New York’s history has included everything from transit strikes to riots over Shakespeare to immigration from nearly every country in the world. Yet, for much of this history, people didn’t always know the “correct” time or date. Until 1883, virtually every place in the country set local time according to the sun. According to Sam Roberts in his book Grand Central: How a Train Station Transformed America, “Typically, noon would be regularly signaled so people could synchronize their clocks and watches.” From dropping a ball down a flagpole in Manhattan to ringing a gong, settlements all across the country would alert people of noon. But as railroads spread throughout the country, it was nearly impossible to standardize the time.

“A passenger traveling from Portland, Maine, to Buffalo could arrive in Buffalo at 12:15 according to his own watch set by Portland time,” Roberts writes. “He might be met by a friend at the station whose watch indicated 11:40 Buffalo time. The Central clock said noon. The Lake Shore clock said it was only 11:25. At Pennsylvania Station in Jersey City, New Jersey, one clock displayed Philadelphia time and another New York time. When it was 12:12 in New York, it was 12:24 in Boston, 12:07 in Philadelphia, and 11:17 in Chicago.”

Grand Central Departure boardThe former Grand Central Departure Boards, now replaced with digital screens

This was not the first time the country had an issue concerning the standardization of time. Over a century before, New York and other British colonies standardized the calendar by losing an entire 11 days. From 1582 to 1752, Europe had two calendars in effect at the same time, the Julian and Gregorian, and both had different starts of the year. The Julian New Year would begin on March 25, yet the Gregorian New Year would begin on January 1. England and its colonies decided in 1752 to change from the Julian calendar to the Gregorian calendar, yet the discrepancy between a solar year and the Julian Calendar was 11 days out of sync. The legal new year was switched from March 25 to January 1, and 11 days were dropped from September 1752.

Despite losing 11 days, this transition did little to standardize the time in the states. The invention of railroads contributed a little to these time differences, as train whistles were significantly louder than a gong or ball drop, dropping the number of local standards from over 100 to about 53. Yet, while Greenwich Mean Time was adopted by the British in 1848, the states made little progress in adopting a more orderly time system. Amateur astronomer William Lambert proposed a standardized time system to Congress in 1808, but little was done for nearly 80 years.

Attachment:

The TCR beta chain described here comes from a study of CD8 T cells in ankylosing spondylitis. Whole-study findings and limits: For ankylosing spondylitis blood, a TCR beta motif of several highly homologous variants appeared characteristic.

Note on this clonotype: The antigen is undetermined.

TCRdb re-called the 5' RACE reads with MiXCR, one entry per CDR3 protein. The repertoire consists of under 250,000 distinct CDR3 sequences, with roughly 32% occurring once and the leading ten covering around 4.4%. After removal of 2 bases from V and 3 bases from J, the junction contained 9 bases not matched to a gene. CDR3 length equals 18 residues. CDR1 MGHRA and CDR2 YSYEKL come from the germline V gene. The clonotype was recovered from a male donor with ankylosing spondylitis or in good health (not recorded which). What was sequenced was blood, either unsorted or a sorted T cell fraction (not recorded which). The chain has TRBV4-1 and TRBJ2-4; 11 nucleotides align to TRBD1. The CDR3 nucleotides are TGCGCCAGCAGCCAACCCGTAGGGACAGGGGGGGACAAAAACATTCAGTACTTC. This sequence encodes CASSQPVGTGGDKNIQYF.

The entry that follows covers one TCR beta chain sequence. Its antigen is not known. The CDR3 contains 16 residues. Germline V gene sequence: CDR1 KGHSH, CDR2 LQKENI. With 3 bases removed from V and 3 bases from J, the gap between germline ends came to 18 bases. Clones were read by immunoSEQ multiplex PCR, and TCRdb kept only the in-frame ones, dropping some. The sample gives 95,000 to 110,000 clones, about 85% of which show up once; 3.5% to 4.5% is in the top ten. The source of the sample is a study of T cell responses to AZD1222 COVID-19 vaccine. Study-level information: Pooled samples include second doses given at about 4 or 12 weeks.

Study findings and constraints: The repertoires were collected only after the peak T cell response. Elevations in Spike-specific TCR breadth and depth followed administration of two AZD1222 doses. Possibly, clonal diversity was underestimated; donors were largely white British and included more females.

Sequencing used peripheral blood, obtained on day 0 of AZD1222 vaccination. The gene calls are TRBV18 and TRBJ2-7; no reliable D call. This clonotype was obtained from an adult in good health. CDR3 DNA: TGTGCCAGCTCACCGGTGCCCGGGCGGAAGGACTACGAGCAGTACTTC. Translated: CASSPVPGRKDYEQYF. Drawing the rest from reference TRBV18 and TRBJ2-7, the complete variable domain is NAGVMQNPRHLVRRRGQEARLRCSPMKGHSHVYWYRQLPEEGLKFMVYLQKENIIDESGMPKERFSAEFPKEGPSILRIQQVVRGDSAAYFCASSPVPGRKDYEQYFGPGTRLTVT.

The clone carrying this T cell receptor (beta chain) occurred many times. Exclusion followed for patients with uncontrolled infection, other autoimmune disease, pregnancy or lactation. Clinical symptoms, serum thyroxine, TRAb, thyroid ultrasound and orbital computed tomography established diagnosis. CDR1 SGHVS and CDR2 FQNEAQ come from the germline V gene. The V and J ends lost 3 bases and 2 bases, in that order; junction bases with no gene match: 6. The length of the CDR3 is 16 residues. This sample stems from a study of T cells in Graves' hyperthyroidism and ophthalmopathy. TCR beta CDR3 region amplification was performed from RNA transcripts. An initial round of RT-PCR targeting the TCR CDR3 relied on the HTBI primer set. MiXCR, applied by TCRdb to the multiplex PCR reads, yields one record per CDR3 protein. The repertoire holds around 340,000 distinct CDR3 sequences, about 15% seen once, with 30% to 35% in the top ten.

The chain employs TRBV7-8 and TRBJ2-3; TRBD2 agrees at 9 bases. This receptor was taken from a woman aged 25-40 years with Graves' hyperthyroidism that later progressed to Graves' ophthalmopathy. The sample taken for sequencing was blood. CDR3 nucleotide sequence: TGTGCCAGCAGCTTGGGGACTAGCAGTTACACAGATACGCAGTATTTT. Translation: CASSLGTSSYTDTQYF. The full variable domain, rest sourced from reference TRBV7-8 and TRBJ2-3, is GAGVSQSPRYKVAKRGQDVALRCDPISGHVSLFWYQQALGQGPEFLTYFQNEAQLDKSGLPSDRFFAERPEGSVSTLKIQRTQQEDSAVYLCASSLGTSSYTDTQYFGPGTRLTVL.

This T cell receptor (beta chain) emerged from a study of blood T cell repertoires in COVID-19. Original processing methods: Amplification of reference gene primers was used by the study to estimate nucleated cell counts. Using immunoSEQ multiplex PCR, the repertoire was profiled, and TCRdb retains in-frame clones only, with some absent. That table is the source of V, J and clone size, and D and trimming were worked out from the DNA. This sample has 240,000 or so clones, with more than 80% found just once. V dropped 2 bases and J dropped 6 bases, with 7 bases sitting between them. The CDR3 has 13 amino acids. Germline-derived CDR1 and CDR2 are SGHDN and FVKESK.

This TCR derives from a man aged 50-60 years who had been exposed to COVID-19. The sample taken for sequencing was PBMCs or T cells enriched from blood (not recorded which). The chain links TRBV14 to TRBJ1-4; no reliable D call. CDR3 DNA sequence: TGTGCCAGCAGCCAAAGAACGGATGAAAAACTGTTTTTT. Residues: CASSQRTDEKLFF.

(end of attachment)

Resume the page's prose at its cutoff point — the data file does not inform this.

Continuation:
The five time zones in New York City (found in the NYC Mayor’s Office of Long-Term Planning & Sustainability in 2011). Photo by Michelle Young/Untapped New York.

Inaccurate times led to a number of fatal crashes in the Northeast in 1853, yet Congress took little action and authorized the building of the transcontinental railroad, which led to even more collisions. A proposal for multiple time zones was first proposed by Reverend Charles F. Dowd, who proposed four zones 15 degrees longitude-wise. On Sunday, November 18, 1883 this proposal was embraced by the General Railway Time Convention, and now people in each time zone operated on the exact same time. Strangely, Pittsburgh, Cleveland, and Detroit refused to comply, and Cincinnati delayed the new time’s implementation for a few years.

Entrance to 195 Broadway Fulton Street subway station195 Broadway. The building that now stands here was built from 1912-1916.

According to Roberts however, “In New York, they would strike noon approximately 3 minutes, 58 seconds, and 38 one-hundredths of a second earlier than they had the day before.” The official timekeeper prior to this change was the Western Union Company at 195 Broadway in Room No. 48. James Hamblet, the superintendent of Time Telegraph Company stopped the regular clock at 11:00, paused for 3 minutes and 58 seconds, and started it again at standard time. The first noon under this new time was signaled by the dropping of a copper time ball from a 22-foot-tall staff on the Western Union Building. Funnily enough, the bells of one church rang 3 minutes and 58 seconds earlier than the new standard time on November 18, 1883, so New York had two noons that day after the copper ball fell.

Grand Central actually was the first railroad station in the nation to adopt standard time, stopping the regulator clock at 9:00 a.m. Grand Central’s master clock is currently found on the Lower Level by Track 117, synchronized every second by a signal from an atomic clock at the Naval Observatory in Bethesda, Maryland. The builders of Grand Central carved “Eastern Standard Time” into the marble under the master clock to commemorate the station’s role in implementing time zones. This master clock controls the time at every other official clock in the terminal. But until 2004, before the clock was synchronized to the atomic clock, the clocks in Grand Central often contradicted each other — even the four clock faces on the information booth didn’t have the same time. Today, the clock one in the Graybar Passage is still sometimes inaccurate!

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Next, check out The 1966 Transit Strike That Paralyzed NYC For Almost Two Weeks!